Carrot and stick: A game-theoretic approach to motivate cooperative driving through social interaction

Markus Zimmermann*, David Schopf, Niklas Lütteken, Zhengzhenni Liu, Konrad Storost, Martin Baumann, Riender Happee, Klaus J. Bengler

*Corresponding author for this work

Research output: Contribution to journalArticleScientificpeer-review

45 Citations (Scopus)
34 Downloads (Pure)


This driving-simulator study aimed to motivate cooperative lane-change maneuvers in automated freeway driving under human supervision. Two interaction concepts were designed based on game theory. These concepts supported drivers’ cooperation by applying both rewards and sanctions as the proverbial carrot and stick. The social-status interaction rewards gap creation by revealing a driver's prior cooperative behavior to other road users. The trade-off interaction introduces a system in which points compensate time loss and gain. Both concepts were evaluated from the left- and right-lane perspective, framing 39 participants to “be fast.” Drivers in the right lane asked those in the left lane to open a gap to overtake, mediated through a vehicle-to-vehicle connection and an augmented-reality user interface. Only 67% of the merging requests were accepted by left-lane drivers due to time pressure in the baseline condition. The social-status interaction enhanced acceptance to 86% on average and even to 97% for requests made by drivers marked as cooperative. The trade-off interaction enhanced acceptance to 87% as drivers gained a virtual benefit for losing one second. The subjective evaluation was positive for all conditions, and the social concepts were rated significantly higher on items associated with social relationships. Both social interaction concepts motivate cooperation and shape drivers’ behavior even under time pressure. Social mechanisms power maneuver-based local cooperation between traffic participants. It is expected that involving drivers in cooperative maneuvers has a beneficial effect on traffic performance, which microscopic traffic flow modeling should validate next. Gamified interaction and interface elements involve drivers of automated vehicles into strategic decisions and could help to mitigate automation effects. Since they don't “drive” any more, cooperative interaction concepts now make them “play driving” and formulate pleasing strategies.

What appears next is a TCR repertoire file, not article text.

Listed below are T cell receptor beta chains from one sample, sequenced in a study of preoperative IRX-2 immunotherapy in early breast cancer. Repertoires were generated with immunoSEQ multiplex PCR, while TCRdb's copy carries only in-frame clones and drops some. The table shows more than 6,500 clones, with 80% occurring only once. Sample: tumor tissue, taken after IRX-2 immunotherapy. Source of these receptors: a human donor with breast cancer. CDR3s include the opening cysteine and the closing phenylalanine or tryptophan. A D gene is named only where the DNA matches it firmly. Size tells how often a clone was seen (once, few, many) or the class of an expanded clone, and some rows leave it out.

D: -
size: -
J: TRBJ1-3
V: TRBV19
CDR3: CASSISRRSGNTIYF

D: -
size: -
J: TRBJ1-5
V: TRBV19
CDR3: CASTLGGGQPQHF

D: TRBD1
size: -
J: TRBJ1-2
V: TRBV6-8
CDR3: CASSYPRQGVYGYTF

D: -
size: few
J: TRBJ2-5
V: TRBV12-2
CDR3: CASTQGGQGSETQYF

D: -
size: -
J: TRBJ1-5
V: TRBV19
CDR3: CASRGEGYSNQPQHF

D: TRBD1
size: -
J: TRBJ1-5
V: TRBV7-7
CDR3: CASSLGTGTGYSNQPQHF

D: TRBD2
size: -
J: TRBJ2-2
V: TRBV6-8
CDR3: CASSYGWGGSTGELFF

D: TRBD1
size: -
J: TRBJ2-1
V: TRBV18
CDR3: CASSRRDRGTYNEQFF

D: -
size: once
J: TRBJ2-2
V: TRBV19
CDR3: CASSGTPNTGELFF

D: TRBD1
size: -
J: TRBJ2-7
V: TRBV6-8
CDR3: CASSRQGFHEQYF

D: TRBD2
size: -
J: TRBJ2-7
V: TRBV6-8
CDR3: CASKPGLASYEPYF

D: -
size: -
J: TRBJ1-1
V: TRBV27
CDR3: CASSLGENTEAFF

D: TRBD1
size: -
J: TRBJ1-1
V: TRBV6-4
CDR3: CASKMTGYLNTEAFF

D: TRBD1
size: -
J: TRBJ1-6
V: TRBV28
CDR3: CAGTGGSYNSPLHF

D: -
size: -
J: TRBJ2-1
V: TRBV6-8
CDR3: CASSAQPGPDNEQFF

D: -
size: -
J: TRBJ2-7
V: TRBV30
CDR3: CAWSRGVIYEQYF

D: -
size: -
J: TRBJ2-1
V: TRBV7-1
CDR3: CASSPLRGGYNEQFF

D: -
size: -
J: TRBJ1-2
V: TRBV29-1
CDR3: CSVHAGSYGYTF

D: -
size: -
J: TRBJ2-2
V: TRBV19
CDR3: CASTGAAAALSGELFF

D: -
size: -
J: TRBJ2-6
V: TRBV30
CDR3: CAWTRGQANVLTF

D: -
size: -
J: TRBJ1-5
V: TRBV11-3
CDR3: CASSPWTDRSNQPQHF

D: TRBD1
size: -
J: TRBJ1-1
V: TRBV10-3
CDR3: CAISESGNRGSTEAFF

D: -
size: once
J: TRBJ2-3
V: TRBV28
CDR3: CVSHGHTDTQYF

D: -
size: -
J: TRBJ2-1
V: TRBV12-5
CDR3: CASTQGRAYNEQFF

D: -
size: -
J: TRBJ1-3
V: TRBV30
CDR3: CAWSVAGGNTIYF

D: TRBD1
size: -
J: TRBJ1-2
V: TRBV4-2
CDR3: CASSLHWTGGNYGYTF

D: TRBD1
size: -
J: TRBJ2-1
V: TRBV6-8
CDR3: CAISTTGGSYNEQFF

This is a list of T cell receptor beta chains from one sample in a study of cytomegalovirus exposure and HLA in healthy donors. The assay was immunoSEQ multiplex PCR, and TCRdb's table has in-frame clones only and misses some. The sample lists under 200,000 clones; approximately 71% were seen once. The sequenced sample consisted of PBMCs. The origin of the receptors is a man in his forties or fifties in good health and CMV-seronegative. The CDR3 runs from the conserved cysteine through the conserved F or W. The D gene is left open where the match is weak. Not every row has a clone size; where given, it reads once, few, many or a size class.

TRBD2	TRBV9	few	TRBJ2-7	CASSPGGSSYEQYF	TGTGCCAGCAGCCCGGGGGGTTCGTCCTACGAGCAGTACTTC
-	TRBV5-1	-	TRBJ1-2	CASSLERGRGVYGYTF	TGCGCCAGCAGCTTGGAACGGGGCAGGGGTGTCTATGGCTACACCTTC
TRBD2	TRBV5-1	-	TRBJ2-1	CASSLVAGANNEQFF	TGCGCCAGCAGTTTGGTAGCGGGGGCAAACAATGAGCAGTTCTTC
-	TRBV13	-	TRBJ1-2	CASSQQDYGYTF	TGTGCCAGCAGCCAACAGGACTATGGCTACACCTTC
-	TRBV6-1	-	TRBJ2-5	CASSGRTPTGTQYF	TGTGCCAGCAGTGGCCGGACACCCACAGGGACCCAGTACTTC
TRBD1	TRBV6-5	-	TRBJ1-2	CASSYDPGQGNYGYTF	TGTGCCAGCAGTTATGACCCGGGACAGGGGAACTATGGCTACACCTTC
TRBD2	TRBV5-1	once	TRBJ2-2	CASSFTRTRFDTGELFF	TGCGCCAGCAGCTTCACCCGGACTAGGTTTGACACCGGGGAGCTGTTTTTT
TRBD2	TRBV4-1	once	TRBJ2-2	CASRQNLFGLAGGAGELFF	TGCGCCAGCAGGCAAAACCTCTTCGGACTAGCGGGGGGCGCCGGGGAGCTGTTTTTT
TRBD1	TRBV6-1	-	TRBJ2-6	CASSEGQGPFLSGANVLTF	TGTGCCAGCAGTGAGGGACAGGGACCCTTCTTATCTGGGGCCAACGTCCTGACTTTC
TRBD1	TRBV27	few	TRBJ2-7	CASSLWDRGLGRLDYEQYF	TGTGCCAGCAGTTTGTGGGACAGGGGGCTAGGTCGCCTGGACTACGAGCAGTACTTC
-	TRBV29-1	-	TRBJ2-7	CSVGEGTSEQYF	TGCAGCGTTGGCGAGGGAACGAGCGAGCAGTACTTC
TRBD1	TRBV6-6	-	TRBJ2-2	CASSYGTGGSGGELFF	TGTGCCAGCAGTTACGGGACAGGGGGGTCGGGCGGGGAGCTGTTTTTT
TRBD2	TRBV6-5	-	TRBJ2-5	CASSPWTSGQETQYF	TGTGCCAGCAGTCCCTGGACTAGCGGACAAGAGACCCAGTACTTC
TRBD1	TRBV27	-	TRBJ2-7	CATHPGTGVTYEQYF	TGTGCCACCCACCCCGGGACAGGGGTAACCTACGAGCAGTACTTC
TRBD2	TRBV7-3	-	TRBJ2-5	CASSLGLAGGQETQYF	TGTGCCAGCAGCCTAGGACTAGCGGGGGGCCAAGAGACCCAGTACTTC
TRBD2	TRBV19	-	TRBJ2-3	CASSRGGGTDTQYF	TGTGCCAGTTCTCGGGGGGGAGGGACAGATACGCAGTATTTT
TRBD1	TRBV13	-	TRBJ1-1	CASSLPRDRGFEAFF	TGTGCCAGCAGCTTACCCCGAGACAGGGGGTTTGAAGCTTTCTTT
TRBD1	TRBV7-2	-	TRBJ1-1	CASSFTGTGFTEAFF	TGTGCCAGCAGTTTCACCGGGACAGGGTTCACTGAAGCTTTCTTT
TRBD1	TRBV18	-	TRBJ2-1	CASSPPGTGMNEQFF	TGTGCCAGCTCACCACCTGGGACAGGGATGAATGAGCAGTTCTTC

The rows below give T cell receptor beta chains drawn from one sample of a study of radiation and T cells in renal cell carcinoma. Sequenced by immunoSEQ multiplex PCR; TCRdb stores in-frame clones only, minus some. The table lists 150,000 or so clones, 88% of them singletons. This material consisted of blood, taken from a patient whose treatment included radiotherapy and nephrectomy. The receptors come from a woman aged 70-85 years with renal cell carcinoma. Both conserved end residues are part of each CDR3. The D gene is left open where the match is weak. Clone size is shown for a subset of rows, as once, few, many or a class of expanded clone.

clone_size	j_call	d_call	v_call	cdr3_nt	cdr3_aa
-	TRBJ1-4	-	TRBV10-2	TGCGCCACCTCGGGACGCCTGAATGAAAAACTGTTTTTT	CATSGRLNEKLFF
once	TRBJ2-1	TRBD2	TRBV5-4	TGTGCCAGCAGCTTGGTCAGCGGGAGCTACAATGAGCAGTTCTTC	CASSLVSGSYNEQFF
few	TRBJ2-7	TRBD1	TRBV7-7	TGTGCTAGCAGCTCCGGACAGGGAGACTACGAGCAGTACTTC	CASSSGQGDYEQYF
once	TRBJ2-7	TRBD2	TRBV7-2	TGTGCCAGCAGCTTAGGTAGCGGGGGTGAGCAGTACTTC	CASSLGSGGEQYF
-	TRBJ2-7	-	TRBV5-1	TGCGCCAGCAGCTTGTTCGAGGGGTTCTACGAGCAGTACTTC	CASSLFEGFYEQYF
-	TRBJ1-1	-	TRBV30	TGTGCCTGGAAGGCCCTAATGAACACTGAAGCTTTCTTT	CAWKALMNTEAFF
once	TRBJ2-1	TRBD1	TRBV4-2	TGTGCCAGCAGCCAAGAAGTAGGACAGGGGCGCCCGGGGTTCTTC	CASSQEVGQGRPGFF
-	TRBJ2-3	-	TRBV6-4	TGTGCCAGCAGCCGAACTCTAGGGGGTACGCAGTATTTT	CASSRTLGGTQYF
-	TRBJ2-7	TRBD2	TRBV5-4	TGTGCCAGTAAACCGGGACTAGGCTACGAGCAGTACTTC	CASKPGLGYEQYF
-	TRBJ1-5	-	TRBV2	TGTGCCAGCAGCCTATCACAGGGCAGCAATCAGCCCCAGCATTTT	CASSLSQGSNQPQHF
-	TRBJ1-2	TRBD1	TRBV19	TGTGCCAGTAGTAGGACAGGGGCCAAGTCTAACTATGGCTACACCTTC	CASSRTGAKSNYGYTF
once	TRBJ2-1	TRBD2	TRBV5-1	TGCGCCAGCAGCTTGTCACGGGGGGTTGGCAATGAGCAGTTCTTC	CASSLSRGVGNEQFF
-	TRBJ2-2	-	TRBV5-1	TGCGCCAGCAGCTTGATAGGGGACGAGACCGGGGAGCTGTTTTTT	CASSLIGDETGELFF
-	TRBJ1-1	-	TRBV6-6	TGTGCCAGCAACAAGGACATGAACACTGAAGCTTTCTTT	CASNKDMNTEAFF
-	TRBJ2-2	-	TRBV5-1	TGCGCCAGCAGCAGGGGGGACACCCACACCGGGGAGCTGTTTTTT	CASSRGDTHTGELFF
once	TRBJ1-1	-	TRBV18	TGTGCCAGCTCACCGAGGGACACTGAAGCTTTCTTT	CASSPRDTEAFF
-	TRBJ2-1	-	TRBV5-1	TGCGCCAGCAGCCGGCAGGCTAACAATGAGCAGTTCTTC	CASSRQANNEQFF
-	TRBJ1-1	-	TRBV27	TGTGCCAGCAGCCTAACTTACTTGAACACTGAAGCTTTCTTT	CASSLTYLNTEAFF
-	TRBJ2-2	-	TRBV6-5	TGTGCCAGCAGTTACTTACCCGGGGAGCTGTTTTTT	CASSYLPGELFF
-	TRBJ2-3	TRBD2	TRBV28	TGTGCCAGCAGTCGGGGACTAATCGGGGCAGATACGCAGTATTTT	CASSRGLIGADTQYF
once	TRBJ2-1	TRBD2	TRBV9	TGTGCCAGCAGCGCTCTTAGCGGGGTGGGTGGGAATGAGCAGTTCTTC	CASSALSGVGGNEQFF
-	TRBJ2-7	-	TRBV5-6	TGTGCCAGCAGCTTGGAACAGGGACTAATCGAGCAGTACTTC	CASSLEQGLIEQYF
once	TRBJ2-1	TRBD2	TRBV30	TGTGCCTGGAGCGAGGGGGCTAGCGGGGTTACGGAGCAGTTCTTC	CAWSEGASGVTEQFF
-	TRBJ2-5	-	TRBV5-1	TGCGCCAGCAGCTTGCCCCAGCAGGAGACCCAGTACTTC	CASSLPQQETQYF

Original languageEnglish
Pages (from-to)159-175
JournalTransportation Research Part C: Emerging Technologies
Publication statusPublished - 2018

Bibliographical note

Green Open Access added to TU Delft Institutional Repository ‘You share, we take care!’ – Taverne project

Otherwise as indicated in the copyright section: the publisher is the copyright holder of this work and the author uses the Dutch legislation to make this work public.


  • Connected vehicles
  • Cooperative driving
  • Game theory
  • Interaction
  • Lane changing


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